Reason #2:  The “trade secret of the accounting firm” argument is in my view completely absurd.  In the first place, the spreadsheet was not produced by an accounting firm.  It was produced by James Passikoff acting as a paid officer (Treasurer) of the Fairview Fire District. The fact that Passikoff is also a principal in a CPA firm is irrelevant to his work for the District.  Fire district treasurers are not even required to be CPAs, and most fire district treasurers in New York State are not.  The Fairview Fire District has no contract with Passikoff's accounting firm, as far as I know.  And even if it has, the standard for government contractors regarding FOIL requests is the same as for the government itself.  In other words, a government cannot conceal records from the public just by contracting out the development of these records.  In the second place, the trivial formulas used for calculating property taxes in New York State can be trade secrets?  You gotta be kidding me!

In summary, the denial developed by Pinsky is a contrived legalistic argument of questionable merit.  What I suspect happened is that Passikoff didn't want the Excel workbook released, and Pinsky, as a good lawyer should, found a way to justify not releasing it.

Where was Line in all of this?

In the normal course of human affairs, people in power generally attempt to do what they want, within the various constraints of their office.  That's what it means to have power:  You get to decide.  An outside observer with this understanding of power might reasonably assume that Line wanted to withhold access to the spreadsheet formulas, and she found a way, through Pinsky's contrived legalisms, to do so.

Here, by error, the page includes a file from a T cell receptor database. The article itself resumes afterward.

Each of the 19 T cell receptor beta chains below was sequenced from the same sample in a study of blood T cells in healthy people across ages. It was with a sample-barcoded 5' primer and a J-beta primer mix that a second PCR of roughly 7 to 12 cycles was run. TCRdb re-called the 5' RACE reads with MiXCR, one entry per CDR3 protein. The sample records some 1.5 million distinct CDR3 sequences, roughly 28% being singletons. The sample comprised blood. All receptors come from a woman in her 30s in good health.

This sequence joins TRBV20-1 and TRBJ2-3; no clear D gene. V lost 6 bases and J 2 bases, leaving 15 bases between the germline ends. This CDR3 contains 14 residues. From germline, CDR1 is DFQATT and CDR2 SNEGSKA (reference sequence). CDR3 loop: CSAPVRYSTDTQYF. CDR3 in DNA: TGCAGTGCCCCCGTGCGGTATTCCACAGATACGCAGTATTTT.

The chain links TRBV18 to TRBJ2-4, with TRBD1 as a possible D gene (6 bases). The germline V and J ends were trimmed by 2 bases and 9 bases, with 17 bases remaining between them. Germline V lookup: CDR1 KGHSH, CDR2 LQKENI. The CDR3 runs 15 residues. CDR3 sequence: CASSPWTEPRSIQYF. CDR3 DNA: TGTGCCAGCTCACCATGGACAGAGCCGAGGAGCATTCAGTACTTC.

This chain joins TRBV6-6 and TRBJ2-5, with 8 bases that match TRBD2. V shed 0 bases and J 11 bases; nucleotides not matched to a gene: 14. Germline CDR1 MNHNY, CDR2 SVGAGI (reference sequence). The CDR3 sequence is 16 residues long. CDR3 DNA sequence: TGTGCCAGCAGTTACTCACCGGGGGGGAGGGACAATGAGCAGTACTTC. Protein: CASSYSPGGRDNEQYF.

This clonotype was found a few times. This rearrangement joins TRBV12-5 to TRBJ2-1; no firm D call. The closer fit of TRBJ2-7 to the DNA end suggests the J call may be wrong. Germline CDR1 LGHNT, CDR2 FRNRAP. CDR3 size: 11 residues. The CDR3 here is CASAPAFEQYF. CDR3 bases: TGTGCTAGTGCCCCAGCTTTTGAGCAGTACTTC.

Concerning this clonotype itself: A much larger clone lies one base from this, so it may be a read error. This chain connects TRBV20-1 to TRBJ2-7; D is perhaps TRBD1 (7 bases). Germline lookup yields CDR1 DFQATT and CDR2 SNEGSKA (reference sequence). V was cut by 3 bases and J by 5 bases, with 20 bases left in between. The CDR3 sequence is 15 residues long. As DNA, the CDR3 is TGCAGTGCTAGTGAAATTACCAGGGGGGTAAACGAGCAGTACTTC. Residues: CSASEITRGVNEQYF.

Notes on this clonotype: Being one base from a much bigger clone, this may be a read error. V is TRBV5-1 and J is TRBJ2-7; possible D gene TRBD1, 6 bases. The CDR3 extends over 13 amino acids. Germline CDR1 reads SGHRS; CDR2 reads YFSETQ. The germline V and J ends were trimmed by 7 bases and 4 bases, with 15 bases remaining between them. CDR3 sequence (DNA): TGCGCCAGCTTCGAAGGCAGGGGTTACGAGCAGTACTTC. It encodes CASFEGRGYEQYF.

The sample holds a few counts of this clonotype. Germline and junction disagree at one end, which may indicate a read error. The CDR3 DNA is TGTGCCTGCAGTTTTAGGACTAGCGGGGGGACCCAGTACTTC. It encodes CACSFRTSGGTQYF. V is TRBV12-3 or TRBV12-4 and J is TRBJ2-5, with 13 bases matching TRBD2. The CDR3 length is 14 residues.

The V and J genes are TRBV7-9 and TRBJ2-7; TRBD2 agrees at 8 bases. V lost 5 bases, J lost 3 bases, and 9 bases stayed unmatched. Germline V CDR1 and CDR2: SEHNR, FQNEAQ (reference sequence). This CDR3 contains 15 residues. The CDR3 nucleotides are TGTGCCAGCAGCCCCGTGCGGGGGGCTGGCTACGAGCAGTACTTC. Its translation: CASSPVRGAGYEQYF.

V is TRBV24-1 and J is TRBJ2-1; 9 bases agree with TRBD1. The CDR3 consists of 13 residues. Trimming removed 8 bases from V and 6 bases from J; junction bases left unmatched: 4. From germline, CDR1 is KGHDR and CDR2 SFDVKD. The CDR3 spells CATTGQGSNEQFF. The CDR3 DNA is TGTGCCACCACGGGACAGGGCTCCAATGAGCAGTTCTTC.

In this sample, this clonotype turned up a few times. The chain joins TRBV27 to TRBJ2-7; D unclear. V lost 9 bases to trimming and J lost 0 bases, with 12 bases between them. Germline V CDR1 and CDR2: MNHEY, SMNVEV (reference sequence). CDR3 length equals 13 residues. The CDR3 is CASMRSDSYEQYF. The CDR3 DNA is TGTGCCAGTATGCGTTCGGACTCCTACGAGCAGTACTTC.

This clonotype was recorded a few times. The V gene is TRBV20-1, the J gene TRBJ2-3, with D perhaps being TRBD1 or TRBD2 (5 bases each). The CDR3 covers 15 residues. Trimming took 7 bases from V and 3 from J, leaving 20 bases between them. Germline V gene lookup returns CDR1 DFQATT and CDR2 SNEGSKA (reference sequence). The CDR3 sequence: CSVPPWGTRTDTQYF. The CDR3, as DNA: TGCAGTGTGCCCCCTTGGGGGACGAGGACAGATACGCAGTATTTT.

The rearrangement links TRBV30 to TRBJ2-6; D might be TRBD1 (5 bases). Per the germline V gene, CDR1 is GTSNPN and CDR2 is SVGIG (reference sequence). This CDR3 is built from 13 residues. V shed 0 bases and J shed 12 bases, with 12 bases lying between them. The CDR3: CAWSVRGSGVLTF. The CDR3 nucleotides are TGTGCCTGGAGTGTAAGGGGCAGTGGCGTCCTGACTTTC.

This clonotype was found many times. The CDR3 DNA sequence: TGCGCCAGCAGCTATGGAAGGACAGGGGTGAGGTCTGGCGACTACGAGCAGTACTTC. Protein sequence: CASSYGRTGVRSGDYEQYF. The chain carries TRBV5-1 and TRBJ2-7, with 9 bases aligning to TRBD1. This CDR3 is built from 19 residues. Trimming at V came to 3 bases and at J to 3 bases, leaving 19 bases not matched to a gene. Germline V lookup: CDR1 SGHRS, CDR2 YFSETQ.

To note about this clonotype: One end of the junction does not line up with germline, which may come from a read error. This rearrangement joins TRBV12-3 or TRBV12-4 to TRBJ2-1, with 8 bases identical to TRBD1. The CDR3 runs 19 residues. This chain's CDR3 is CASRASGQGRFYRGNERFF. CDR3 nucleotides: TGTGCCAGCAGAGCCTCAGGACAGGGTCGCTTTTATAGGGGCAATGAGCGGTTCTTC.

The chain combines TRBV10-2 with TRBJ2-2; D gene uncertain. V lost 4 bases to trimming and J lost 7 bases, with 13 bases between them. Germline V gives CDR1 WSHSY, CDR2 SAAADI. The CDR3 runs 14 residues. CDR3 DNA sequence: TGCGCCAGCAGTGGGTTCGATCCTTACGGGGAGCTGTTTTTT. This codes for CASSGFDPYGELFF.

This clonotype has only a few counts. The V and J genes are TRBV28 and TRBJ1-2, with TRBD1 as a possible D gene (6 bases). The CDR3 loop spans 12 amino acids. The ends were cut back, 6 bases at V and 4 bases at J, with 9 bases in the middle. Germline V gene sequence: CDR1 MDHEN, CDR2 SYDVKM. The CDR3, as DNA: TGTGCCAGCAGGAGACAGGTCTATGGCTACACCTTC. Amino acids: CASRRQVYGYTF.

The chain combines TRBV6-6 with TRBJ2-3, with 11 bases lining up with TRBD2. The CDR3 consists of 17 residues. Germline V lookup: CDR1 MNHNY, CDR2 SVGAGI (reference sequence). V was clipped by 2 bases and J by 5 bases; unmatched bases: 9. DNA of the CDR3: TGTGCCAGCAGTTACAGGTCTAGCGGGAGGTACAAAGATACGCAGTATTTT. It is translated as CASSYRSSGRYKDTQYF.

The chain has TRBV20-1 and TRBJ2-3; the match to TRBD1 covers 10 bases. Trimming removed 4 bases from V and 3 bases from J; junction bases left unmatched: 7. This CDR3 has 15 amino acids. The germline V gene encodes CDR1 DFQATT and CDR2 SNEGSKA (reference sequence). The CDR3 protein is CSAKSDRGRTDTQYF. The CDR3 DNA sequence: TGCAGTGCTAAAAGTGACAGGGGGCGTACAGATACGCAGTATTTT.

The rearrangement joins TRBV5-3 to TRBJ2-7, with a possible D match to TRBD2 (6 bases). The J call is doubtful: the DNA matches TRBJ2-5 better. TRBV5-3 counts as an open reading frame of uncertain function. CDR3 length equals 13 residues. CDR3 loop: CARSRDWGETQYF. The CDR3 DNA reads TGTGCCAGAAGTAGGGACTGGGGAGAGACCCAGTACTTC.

I don't think that's what happened.  I think that, to the contrary, Line wanted to grant access to the spreadsheet formulas.  She just didn't understand how to exercise the power of her office.  Line delegated to Pinsky the task of responding to my FOIL appeal.  That in itself is not a problem.  The problem is that in doing so, Line did not direct Pinsky to attempt to satisfy her wishes.  Instead of saying to Pinsky, “Is there a reasonable way I can grant Rubin's FOIL request?”, she more likely said something passive like, “Please write a response for my signature.”  In the absence of direction from Line, Pinsky did the most reasonable thing under the circumstances:  He executed his task to conform with the wishes of the most manifest source of power:  James Passikoff.

My Appeal Could Have Been Granted

Had Line asserted her authority and directed Pinsky to try to find the outcome she wanted, the dynamics would have been completely different.  Since Passikoff is appointed by the Board, Line's power overrides Passikoff's.  Pinsky, recognizing this, would have tried to execute his task to conform with Line's wishes over Passikoff's.  This would have been easy for him to do in any number of ways.  One way would have been to throw out the ridiculous reason #2, and reverse the arbitrary decision on reason #1.  But even easier would have been to simply throw out the entire FOIL legal question, and just grant access because she can.  To quote from my FOIL appeal to Line, “... if you choose to do so, you can can grant me access to this file, even if FOIL doesn't force you to do so.”

Well, these last two sections are all just speculation on my part, since I don't really know what transpired among the parties.  If the above scenario is incorrect, I'm happy to be corrected.